Aresh Pourkavoos took first place at the 1st Simsbury Open Scholastic Go Tournament, at the Simsbury Library, in Connecticut, on March 2nd. The tournament was held in conjunction with the Simsbury Scholastic Chess Tournament. “We had 6 fierce go competitors enter the tournament,” reports Mike Spaner. ”This was the first go tournament for all of the entrants. Our young players not only battled for 5 rounds, but they also took the time to teach many curious onlookers from the chess side of the playing hall (there were roughly 90 chess players). Although outnumbered, our young go ambassadors (all new AGA members) did a wonderful job promoting the game of go. The kids were all very excited to meet others who share their love for the game. Between rounds, there were some great hallway discussions on suggested playing strategies and tactics. One of the chess player’s parents had not played go for many years and was excited to get in a game between rounds. As an observer, I was very happy to see how energized the kids were during and after the tournament. A small, friendly, but competitive tournament for our our youth really helps spark a deeper interest in the game that we love. The Central Connecticut Go Club would like to extend a special thank you to Gert Hilhorst for organizing the overall Chess and Go tournament. The entire event was flawlessly executed by Gert and his team with the helpful assistance of the library staff. We also would like to thank Mike Scudder for serving as our Tournament Director. Kiseido publishing graciously provided a discount on gift certificates for our prize winners, and the kids were thrilled with their prizes,” adds Spaner. Winners Report: 1st place: Aresh Pourkavoos; 2nd place: Sophie Spaner; 3rd place: Matt Miller. -Paul Barchilon, E-J Youth Editor. Story and photo by Mike Spaner.
If regular go is getting too easy, you may want to check out the eXtreme Mindgame Challenge, which proposes to expand play to a staggering 57 x 57 board.
“The goal of this project is to make this 4000 year old game really extreme,” say the project’s organizers, who say they’re planning to recruit two teams to eight players each to play on the biggest board in the world. “Players will be quite strong so that they can focus on the whole game,” they add.
It’s not clear who’s behind the grandiose effort, which is trying to raise $5,000 for the summer 2013 project but has only attracted two supporters for a grand total of $60 thus far.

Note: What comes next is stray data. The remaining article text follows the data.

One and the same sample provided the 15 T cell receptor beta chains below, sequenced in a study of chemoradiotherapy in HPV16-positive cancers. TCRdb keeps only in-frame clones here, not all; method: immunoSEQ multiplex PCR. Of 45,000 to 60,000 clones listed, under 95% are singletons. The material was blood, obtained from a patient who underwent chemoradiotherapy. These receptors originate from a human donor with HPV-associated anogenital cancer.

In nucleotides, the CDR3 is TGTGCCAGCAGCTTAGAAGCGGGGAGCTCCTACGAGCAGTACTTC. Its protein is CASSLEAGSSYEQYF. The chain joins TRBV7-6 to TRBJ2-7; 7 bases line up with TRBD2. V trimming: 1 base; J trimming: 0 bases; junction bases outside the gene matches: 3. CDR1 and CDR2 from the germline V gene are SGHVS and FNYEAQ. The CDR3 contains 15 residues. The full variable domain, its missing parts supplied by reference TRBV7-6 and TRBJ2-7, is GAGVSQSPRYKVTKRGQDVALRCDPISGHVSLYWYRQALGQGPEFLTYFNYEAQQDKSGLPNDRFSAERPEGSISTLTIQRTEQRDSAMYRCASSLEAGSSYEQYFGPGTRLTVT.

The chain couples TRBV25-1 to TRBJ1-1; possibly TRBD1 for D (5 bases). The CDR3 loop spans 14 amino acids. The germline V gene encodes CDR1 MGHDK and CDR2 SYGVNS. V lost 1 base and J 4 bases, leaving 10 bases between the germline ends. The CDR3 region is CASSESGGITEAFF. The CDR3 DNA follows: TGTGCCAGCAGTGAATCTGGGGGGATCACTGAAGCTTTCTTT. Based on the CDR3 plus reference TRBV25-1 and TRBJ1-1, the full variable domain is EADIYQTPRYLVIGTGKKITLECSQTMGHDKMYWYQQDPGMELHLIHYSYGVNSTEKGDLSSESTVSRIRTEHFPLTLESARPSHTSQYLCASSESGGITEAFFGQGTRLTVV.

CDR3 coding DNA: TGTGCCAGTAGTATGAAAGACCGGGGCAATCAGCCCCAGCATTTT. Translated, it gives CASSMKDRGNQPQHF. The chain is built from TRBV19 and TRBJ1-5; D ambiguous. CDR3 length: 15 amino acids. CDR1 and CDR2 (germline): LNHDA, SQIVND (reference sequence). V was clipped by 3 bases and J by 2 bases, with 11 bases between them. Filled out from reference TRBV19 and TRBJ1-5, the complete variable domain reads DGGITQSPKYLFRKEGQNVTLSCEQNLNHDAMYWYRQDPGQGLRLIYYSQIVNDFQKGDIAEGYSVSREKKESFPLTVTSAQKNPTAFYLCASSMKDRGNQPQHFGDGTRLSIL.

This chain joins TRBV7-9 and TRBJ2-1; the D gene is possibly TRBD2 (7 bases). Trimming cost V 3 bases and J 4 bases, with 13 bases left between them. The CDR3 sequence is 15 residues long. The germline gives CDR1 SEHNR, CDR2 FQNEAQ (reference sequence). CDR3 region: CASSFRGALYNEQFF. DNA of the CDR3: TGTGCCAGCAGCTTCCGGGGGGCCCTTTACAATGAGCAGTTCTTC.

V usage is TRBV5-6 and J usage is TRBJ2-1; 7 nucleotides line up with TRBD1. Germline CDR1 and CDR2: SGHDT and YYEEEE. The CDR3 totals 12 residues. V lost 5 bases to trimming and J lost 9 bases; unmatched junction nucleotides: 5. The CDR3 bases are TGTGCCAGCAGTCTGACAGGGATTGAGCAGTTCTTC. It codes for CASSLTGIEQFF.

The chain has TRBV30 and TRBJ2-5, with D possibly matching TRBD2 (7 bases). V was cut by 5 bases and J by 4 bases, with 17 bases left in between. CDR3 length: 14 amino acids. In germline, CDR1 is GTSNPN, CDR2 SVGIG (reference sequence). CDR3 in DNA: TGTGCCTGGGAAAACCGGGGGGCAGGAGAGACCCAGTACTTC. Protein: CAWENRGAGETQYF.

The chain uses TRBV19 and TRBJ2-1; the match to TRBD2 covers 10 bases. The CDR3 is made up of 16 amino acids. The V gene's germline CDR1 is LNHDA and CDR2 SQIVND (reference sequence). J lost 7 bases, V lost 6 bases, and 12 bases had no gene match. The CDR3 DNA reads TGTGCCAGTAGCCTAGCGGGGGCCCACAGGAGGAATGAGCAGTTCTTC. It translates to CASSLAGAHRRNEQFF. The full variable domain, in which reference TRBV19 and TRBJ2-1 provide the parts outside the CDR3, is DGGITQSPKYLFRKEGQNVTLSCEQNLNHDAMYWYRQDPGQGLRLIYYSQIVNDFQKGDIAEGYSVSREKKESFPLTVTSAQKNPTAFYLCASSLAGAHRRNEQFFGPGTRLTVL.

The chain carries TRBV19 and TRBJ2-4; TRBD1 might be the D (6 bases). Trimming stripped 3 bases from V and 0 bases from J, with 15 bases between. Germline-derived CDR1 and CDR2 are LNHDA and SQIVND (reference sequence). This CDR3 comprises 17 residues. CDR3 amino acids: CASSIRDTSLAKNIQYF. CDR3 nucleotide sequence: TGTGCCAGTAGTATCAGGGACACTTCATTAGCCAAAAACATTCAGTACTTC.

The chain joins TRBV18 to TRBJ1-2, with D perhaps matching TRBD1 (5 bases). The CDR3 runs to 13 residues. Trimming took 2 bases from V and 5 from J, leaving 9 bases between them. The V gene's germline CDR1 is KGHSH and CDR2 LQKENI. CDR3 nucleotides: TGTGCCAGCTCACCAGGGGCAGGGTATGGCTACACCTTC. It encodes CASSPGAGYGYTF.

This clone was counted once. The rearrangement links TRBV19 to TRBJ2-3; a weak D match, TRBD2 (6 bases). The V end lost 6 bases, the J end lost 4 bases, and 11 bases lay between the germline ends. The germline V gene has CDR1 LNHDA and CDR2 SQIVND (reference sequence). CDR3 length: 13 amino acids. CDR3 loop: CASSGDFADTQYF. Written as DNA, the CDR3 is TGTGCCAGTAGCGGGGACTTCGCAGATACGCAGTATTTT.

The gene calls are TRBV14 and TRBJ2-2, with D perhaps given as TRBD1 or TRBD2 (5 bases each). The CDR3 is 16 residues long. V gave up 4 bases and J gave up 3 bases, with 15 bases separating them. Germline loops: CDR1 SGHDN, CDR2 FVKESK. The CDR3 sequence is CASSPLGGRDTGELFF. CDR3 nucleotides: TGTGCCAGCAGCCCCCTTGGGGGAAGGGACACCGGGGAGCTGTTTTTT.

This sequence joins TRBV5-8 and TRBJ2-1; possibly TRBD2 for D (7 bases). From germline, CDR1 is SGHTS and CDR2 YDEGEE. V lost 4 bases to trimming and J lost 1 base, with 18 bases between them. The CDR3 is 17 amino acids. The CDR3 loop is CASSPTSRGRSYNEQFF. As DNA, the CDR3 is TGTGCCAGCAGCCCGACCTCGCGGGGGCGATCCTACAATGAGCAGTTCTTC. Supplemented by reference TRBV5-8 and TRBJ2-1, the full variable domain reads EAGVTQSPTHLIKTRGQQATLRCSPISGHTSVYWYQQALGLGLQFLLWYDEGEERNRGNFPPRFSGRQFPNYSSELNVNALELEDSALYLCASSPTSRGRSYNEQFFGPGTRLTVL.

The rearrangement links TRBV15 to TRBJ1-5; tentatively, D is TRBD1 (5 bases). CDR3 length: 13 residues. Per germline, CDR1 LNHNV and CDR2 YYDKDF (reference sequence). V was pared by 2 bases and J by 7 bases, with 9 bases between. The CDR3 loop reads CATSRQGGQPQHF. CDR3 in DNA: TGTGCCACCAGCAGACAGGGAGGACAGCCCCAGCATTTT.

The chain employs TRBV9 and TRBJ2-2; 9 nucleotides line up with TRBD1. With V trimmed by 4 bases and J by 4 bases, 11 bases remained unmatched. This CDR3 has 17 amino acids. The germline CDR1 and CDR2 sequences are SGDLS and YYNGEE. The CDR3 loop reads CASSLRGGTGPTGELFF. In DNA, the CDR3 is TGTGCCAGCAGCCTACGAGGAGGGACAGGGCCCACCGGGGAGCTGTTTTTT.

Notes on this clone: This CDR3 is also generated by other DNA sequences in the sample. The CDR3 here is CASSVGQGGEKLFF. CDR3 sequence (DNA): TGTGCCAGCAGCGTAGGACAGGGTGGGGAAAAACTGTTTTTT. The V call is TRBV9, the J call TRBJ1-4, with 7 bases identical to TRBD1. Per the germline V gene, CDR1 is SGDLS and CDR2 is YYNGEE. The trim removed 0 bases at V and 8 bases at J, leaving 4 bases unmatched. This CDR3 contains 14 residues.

With 3,249 intersections in a 57×57 board, project organizers calculate the number of possible game positions at 10 to the 2,000 power.
- Thanks to Paul Barchilon for passing this along
Nominations for the American Go Foundations Teacher of the Year award are now open. The award is presented each year at the U.S. Go Congress and recognizes an outstanding American teacher. The winner will receive an all expenses paid trip to the congress. To be eligible, a teacher must be a member of the AGA, have been teaching go to children for at least two hours a week (during the school year) for two years, have started a go club or organization for youth, and have helped their students enter appropriate tournaments, if possible. If you would like to nominate someone for this award, including yourself, e-mail email@example.com. Nominations are due by April 30th and should include a description of the teacher’s activities, how long they have been teaching, and how many students attend their program. - Paul Barchilon, E-J Youth Editor. Photo: Last year’s winner Joe Walters, of Pasadena, CA, with students from his program. To read more about Joe’s work, check out Sensei #8.
Europe’s top youth players are gathered in Budapest this weekend for the European Youth Go Championship, which runs March 8-10. They’ll compete in a 6-round main tournament as well as a 5-round side tournament; click here to see results. Game records and videos are also being posted on the EuroGoTV website.
Csaba Mero 6D (left) won the 2013 Confucius Cup, played March 2-3 in Dublin, Ireland. Zebin Du 4D took second place and in third was Antoine Fenech 5D. Latest European tournament results available on EuroGoTV’s website.